I might have believed that once, but in the wake of recent events [pdf] (and the lack of public uproar), I am sure that we’re not going to have to wait long to see something like this made a part of our daily lives.

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Architectures of Control [9:53 am]

China Unicom Tests Music Servicepdf

The trial service, called Xuan Qu in Chinese, allows subscribers to download songs to mobile phones for 39 cents to 66 cents each, said Tong Xiaoyu, China Unicom’s general manager for value-added services.

The service protects copyrights by preventing users from transferring the music to other mobile phones or computers, he said.

Record companies offering songs on the download service include EMI Group PLC, Sony BMG Music Entertainment, Warner Music Group Corp. and Universal Music Group, Tong said.

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Oh, Boy (Real Blipverts?) [8:27 am]

Is it illegal subliminal advertising [44 FCC 2d 1016, 1017 (1974); 44 CFR 73.4250 Subliminal perception; cited, for example, here] when the customer makes it subliminal herself using the Fast-Forward button? What if you design an ad that happens to work that way during Fast-Forward? Engaging at Any Speed? Commercials Put to Test

So far, the findings have been just what NBC hoped: judging from the biological reactions, the test subjects were just as engaged while watching fast-forwarded advertisements as they were while viewing opening scenes from the NBC show “Heroes” at regular speed.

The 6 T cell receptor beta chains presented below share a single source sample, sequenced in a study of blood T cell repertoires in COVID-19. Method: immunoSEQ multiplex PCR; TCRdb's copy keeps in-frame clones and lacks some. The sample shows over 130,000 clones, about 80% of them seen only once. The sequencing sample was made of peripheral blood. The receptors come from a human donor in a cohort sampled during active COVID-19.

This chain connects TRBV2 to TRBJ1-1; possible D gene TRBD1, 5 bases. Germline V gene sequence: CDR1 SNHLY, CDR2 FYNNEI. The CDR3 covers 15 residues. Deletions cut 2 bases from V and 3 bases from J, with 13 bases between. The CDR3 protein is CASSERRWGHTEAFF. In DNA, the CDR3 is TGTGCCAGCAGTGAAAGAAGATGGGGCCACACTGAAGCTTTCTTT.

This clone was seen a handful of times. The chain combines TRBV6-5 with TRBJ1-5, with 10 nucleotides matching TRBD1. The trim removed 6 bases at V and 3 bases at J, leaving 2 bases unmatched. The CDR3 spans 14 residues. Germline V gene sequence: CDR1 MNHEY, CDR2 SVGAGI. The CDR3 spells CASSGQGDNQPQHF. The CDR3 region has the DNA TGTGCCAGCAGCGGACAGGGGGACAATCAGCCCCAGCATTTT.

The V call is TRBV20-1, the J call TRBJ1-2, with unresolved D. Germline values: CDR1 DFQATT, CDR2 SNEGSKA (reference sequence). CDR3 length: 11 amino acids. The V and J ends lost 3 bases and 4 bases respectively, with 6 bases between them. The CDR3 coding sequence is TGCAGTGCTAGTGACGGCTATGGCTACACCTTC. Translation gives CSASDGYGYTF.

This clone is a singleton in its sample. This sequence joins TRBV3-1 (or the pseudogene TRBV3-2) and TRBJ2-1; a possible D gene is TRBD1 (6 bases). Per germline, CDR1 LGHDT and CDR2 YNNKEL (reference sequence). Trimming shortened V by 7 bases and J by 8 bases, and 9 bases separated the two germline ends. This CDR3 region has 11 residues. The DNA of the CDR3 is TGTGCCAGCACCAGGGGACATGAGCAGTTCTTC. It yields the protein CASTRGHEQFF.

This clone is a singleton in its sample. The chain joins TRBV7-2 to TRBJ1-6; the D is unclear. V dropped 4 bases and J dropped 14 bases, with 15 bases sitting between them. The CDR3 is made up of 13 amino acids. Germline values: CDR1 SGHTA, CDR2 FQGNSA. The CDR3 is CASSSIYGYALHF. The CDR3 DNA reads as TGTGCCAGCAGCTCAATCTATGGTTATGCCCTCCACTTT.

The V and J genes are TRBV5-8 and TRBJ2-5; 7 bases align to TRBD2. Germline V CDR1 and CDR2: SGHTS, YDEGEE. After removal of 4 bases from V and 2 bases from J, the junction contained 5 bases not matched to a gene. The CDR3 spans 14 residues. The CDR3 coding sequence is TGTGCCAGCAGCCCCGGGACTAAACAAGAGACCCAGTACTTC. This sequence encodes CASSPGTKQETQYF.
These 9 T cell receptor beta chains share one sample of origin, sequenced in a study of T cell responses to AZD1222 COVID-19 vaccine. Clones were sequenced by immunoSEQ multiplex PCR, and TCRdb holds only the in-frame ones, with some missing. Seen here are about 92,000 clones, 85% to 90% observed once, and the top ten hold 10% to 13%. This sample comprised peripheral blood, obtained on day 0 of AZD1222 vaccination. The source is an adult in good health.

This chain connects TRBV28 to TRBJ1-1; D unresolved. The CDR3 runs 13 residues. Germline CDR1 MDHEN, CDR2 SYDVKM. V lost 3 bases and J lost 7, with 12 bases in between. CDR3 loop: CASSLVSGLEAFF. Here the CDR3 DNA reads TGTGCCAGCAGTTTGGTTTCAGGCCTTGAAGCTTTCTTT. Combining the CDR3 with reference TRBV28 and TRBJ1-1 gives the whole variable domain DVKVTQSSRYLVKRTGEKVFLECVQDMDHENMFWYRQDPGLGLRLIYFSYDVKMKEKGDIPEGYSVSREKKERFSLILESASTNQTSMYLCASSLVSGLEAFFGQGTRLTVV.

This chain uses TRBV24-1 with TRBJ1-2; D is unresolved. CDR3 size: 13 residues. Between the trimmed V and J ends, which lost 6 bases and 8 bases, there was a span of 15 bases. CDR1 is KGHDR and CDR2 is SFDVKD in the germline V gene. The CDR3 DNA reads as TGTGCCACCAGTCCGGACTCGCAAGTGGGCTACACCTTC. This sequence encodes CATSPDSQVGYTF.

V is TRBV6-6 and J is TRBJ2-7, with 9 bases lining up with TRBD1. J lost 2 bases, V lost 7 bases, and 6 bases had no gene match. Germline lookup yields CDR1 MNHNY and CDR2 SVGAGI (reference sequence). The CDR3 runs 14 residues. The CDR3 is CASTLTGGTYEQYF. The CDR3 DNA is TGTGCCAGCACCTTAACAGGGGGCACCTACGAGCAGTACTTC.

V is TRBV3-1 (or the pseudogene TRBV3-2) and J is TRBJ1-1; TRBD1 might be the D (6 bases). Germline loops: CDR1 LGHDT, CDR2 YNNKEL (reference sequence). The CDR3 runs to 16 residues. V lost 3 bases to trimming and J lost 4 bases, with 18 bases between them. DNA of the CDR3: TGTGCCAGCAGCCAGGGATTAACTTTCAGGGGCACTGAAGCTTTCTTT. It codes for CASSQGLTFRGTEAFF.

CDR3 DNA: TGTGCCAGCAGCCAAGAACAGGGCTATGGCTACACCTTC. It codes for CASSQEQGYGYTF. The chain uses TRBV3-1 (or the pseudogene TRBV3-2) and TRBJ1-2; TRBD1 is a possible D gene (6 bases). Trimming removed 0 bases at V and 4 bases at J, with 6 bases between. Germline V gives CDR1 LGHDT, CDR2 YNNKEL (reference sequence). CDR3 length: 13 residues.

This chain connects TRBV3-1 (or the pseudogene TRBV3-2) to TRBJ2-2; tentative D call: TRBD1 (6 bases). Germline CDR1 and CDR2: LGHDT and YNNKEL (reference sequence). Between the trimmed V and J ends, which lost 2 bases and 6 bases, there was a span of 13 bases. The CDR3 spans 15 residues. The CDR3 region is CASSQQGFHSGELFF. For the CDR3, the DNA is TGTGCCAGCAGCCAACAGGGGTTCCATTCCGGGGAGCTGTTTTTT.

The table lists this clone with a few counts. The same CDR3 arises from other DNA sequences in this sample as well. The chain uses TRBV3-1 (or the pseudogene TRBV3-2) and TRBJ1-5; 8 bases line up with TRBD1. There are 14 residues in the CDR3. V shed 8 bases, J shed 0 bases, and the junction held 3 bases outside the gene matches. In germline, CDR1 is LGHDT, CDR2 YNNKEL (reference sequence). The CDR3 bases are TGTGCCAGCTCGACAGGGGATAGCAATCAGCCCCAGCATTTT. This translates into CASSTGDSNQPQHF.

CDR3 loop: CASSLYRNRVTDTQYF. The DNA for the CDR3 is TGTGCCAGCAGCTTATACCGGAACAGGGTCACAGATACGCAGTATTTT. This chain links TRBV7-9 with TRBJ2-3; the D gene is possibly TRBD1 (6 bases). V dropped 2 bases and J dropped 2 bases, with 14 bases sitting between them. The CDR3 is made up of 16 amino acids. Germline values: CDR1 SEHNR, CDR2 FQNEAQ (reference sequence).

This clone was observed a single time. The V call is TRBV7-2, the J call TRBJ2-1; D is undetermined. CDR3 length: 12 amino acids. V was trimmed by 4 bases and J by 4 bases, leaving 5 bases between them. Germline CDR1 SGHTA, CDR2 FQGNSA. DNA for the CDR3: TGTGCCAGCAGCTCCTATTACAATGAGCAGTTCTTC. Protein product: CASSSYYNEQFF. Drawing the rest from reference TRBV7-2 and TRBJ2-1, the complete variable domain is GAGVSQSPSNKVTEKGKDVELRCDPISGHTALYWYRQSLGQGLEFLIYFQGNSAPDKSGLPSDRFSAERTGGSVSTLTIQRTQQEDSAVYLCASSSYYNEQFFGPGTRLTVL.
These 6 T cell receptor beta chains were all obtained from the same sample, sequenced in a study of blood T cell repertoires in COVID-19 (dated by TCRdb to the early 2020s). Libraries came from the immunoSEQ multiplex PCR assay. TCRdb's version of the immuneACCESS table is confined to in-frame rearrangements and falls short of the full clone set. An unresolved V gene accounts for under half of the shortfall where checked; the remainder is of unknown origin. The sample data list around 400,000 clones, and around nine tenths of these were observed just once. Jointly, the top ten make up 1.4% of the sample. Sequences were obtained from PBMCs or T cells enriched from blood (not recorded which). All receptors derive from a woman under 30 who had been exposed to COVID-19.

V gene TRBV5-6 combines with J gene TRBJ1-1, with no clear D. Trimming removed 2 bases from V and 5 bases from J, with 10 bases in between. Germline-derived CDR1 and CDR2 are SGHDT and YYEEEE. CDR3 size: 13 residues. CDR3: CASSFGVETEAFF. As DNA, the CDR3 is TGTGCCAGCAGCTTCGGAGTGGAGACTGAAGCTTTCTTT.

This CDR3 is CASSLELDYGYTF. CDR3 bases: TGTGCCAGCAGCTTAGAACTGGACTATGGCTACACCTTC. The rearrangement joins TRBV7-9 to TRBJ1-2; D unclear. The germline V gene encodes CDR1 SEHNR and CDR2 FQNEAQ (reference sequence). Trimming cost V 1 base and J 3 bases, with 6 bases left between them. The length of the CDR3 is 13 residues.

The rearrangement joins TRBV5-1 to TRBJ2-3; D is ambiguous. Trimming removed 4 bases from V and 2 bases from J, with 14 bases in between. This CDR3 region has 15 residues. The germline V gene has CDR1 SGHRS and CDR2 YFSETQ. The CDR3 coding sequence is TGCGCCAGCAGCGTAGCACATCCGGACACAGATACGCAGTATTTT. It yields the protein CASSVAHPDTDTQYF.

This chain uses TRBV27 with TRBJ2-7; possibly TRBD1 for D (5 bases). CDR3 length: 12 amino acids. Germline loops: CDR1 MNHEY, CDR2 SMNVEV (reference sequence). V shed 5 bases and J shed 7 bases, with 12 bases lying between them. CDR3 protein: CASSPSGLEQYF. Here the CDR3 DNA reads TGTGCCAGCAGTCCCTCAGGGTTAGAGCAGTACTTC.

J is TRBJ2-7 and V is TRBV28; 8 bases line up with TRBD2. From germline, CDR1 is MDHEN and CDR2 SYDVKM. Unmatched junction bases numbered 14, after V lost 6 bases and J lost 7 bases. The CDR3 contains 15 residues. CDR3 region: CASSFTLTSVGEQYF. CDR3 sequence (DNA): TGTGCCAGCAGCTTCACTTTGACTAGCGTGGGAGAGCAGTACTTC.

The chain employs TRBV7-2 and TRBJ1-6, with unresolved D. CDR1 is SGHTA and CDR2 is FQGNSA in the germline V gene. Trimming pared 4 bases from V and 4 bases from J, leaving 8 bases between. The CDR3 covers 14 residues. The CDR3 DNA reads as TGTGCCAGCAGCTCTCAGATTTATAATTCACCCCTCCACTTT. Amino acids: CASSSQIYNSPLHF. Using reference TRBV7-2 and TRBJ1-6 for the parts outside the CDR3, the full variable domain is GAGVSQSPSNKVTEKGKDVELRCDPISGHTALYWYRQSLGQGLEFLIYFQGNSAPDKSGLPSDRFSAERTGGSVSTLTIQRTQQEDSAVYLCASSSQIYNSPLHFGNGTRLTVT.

And that conclusion — which is still preliminary — could have big implications for NBC and other networks as they negotiate rates for air time with advertisers. Although advertisers have steadfastly refused to pay the networks for viewers who fast-forward commercials, as more households buy digital video recorders like TiVo, the networks may one day argue that this system should change.

When it comes to fast-forward advertisements, “the assumption has always been that they have no economic value, that they have no communication value,” said Alan Wurtzel, president for research at NBC Universal. “But the fact of the matter is we’re learning that they are valuable.”